Juraj Jakubisko, like many of his contemporaries of the Czechoslovak New Wave, had an uncanny ability to weave elements of local myth, legend, and fantasy into a uniquely Slavic narrative that spoke directly to its audience. Often bordering on the absurd and the surreal, his films depict ordinary people coping with exceptional circumstances using little more than wit and humour. Creatively, his works are reminiscent of an early Vera Chytilová, only a bit more ‘colourful’ and audience-friendly. After initial success, he couldn’t be as productive as he wanted to be after the crushing of the Prague Spring, and had to rely on various well wishers to finish his projects. He has however managed to produce some remarkable gems that this site hopes to uncover for a different audience.
I start his filmography, not with one of his more famous works, but something more simple and accessible, but haunting nevertheless in the way it spins comedy against the backdrop of great tragedy and misery, “Sedím na konári a je mi dobre” [Eng. Title: I’m Sitting on a Branch and Feel Fine], with events unfolding as Europe’s fighting war finally came to an end during World War II.
It begins at a refugee camp somewhere in Slovakia, where Prengel (Ondrej Pavelka), a young local soldier returning from war duties, and Pepe (Bolek Polívka), a likeable scoundrel and an out-of-work circus clown, bump into each other – Pepe is hungry and has a stolen bicycle to offer, and Prengel has some airdropped tins of pork at his disposal. They settle on exchanging food for a ride to wherever Prengel wanted to go, but are interrupted by a military policeman who recognises his missing bicycle with them.
They escape into the woods along with the stolen bicycle, and only after one of their frequent arguments do they discover the reason why the gun-totting officer was determinedly pursuing them for what was essentially petty theft – the bike’s tubing was stuffed with jewels originally confiscated by the Nazis from fleeing Jewish families. While Prengel wanted them returned to the authorities, Pepe, with ambitions to set up his own circus company back in Italy, refuses and offers a share in the spoils instead.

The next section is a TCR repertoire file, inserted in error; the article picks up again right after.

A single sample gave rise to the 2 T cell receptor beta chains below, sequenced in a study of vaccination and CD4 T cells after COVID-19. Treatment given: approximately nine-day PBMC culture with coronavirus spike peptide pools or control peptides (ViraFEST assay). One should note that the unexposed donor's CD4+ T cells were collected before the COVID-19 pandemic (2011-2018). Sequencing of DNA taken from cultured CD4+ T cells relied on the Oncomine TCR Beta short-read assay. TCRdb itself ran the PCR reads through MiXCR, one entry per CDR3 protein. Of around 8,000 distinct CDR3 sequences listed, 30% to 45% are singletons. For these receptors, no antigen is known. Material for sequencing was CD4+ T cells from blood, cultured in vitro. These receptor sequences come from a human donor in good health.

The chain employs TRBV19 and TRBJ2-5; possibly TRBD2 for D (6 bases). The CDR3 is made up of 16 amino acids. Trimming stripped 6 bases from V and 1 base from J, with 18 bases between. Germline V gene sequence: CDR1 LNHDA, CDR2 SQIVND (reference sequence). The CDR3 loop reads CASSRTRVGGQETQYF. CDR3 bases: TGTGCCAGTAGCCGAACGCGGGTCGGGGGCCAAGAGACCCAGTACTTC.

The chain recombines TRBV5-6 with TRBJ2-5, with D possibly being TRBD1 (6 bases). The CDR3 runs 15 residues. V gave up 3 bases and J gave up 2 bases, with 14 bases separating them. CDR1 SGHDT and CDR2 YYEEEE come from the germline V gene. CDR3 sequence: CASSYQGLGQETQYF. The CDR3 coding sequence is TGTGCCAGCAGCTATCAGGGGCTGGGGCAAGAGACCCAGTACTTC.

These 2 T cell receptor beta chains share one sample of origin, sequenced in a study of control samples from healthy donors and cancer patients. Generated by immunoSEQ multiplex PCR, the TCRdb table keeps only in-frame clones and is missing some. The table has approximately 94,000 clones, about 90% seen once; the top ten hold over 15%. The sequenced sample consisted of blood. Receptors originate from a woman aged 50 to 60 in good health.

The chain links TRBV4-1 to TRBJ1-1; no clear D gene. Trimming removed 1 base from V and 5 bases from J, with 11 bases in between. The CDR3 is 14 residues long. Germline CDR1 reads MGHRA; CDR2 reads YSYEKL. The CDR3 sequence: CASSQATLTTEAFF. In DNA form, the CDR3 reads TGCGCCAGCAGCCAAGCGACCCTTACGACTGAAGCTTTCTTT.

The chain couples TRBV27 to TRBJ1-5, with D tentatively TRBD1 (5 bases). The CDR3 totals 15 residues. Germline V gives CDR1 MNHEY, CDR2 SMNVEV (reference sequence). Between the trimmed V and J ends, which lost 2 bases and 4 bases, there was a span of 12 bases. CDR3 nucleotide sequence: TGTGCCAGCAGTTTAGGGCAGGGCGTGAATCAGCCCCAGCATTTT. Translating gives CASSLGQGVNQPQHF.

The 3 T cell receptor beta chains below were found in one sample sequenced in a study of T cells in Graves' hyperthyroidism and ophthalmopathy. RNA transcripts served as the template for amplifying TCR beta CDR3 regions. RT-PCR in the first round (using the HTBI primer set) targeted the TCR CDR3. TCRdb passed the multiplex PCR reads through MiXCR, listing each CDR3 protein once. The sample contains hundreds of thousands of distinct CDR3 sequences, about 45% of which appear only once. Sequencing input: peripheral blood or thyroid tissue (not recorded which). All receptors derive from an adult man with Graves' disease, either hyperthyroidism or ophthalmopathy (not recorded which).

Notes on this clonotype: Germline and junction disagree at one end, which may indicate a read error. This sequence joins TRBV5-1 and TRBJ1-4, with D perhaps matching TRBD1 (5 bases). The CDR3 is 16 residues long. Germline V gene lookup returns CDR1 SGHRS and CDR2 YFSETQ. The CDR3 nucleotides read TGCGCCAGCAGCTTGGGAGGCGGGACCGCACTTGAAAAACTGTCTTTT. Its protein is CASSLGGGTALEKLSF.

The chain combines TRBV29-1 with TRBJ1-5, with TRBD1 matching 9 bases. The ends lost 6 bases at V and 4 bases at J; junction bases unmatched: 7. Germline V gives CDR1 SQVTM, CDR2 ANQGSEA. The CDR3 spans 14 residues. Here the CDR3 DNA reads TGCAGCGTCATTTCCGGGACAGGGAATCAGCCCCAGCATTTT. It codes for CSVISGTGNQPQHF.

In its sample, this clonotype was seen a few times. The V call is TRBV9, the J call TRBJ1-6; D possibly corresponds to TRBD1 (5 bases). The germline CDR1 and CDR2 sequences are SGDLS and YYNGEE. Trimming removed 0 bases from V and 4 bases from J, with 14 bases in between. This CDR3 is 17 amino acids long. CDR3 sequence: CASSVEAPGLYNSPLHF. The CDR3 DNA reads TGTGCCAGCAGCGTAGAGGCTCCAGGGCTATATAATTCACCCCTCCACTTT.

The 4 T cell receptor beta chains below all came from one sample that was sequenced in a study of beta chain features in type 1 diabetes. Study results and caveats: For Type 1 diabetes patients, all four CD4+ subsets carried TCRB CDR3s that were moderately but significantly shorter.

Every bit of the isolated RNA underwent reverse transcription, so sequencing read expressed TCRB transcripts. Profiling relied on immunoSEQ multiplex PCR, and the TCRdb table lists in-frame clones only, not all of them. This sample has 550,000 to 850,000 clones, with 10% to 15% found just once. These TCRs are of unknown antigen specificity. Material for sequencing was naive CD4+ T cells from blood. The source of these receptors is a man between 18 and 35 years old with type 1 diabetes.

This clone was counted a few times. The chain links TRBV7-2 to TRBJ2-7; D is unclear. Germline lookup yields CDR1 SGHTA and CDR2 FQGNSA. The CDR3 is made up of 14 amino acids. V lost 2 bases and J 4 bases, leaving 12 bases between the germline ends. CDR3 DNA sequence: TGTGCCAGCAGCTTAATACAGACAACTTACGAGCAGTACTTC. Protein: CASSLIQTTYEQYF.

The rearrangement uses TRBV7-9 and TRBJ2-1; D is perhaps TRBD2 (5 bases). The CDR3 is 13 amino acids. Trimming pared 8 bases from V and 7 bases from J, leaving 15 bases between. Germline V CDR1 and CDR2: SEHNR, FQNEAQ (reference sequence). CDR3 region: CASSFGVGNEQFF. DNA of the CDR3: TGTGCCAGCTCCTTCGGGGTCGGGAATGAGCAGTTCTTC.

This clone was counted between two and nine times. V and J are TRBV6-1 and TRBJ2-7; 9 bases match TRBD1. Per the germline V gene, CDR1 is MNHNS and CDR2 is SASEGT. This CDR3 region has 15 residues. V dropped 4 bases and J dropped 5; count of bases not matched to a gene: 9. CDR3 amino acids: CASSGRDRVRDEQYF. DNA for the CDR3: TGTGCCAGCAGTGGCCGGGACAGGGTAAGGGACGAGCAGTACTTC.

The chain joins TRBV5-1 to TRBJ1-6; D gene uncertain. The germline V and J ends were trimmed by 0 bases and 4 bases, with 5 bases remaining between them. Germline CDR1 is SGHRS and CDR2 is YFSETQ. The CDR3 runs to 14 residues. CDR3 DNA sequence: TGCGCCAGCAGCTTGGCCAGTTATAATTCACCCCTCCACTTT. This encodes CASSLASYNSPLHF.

When Prengel discovers that his home has been destroyed and family members killed, Pepe consoles him and decides to stay. They take formal possession of a Jewish family’s abandoned bakery and mansion with the help of Prengel’s former school teacher, now an influential local official, and are suggested to become bakers in their own right so that supplies to the devastated town could resume. They manage to get by with their mediocre baking skills because the townspeople weren’t too fussed about the quality of their bread.
One day they notice a wandering young woman with a striking resemblance to Ester, the daughter of the Jewish family who owned the mansion. Both men fall in love and take her home. The girl (Markéta Hrubesová), apparently traumatised, rarely utters a word, and the men agree to behave like gentlemen and wait for her to choose one among them as her lover, despite the temptation arising every time she sheds her clothes to stay in the nude, which was often. Their love for her doesn’t diminish even after she returns to something akin to normal and admits that she wasn’t Ester after all, and that she only knew Ester as a schoolmate. Before long, they discover that she is also pregnant, and not because of them…
While the film draws its comedy using tragic events happening around the protagonists as a backdrop, it doesn’t trivialise the events themselves – instead it makes us feel for the fallen characters and, in the typical style of Emir Kusturica, keep them in picture as a constant reminder of the real world outside, and the urgent need to adapt and move on. It also, aided by some fine production design and cinematography, injects a level of authenticity rarely seen in films from Western Europe and Hollywood – it is about ‘real’ people who rebuilt a continent to the best of their abilities, from the ashes of war. The people are worth remembering, if only to delay the next cycle of history repeating itself. If there is anything allegorical in this film, it isn’t as apparent as in one of his earlier films with a similar topic, but even at face value, it stands out as great cinema and therefore, Highly Recommended Viewing..!
The Nudity: Markéta Hrubesová, Ondrej Pavelka, Bolek Polívka, and Deana Horváthová
Having watched the film years ago, the scenes I couldn’t forget were those of a pretty and wholesome Markéta Hrubesová, prowling the house in the nude with her pet black feline, and perched atop a tree while beckoning a randy and hapless Pepe. There is also a scene of Prengel and Pepe scrubbing themselves when Ester barges in to offer a helping hand. There is brief nudity from actress, producer, and director’s wife Deana Horváthová, who plays a relatively minor role in the film as an overenthusiastic communist ideologue – her character is initially pursued by Pepe, but the tables are turned upon conquest, after he realises that her sexual appetite is greater than what he could handle.